HCR Law Events

23 January 2018

Discrimination does not justify refusing to work

Can an employee who has been discriminated against refuse to work until the wrong is put right?

No, said the Court of Appeal in Rochford v WNS Global Services (UK) Limited. Mr Rochford was a senior employee who had been off work with a serious back condition for over a year following surgery. On his return to work, his employer did not allow him to return to the full range of his duties, but instead proposed a reduced responsibility role for a temporary but unspecified period so he could get back up to speed and prove himself after a long period of absence.

In response, Mr Rochford refused to do any work and in light of this refusal was dismissed for misconduct. While the Employment Tribunal found that the initial decision to allocate reduced responsibilities was discriminatory, the Court of Appeal said that this did not justify refusing to do any work unless and until the wrong was remedied and the employer was justified in dismissing him for refusing to work.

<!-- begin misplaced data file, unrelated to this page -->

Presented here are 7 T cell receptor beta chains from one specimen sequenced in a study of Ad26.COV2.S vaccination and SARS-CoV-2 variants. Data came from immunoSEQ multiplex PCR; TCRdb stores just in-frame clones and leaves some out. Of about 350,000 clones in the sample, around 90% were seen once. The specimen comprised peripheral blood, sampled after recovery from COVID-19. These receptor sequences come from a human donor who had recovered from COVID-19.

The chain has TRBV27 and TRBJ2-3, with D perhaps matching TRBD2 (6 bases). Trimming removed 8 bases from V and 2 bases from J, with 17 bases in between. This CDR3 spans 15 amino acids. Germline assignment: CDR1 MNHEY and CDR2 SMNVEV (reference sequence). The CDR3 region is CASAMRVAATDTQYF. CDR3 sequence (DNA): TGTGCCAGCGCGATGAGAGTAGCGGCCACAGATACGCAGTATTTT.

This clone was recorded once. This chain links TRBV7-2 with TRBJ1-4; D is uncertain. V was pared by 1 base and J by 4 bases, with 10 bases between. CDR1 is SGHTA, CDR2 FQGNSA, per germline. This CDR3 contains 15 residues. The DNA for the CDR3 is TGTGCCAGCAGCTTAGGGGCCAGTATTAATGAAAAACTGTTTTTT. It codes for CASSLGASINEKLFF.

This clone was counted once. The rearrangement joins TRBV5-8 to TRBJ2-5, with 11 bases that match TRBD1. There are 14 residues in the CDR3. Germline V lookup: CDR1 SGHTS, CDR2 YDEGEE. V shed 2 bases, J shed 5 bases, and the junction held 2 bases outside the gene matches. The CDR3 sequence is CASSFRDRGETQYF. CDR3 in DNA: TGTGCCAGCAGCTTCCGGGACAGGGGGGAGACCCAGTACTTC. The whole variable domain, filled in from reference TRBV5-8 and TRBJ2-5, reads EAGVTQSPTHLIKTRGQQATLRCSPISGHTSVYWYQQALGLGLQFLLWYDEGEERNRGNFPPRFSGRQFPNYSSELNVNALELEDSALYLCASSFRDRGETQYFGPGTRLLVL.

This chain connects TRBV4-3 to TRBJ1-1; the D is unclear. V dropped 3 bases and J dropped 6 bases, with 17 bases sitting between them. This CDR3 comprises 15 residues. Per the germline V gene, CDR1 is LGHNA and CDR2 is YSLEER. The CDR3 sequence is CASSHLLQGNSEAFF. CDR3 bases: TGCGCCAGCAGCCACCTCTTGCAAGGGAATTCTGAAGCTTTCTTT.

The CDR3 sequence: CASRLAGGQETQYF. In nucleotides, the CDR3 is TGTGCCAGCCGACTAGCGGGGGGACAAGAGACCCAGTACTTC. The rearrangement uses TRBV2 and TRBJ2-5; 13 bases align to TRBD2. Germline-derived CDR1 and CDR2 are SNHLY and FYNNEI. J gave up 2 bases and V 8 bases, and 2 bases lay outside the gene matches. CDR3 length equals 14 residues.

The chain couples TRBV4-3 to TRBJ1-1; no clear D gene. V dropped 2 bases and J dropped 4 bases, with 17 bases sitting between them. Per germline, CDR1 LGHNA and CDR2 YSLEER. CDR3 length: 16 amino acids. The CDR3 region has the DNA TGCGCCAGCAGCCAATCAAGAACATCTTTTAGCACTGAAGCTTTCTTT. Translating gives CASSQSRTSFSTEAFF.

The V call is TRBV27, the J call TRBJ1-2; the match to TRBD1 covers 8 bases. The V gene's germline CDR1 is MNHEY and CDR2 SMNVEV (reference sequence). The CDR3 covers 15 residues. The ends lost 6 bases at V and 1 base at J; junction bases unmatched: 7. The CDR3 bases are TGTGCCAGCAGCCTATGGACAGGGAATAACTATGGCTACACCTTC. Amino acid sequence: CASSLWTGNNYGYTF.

It is often the case that an employee who feels wronged in some way at work downs tools until the matter is sorted out to their satisfaction. This case confirms that this is not an appropriate response and if they do refuse to work until the matter is put right, they are at risk of being dismissed.

If you are an employer faced with such a case, it is important you take specialist employment law advice before moving to dismissal and you should speak to one of our team.

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About the Author
Guy Hollebon, Legal Director

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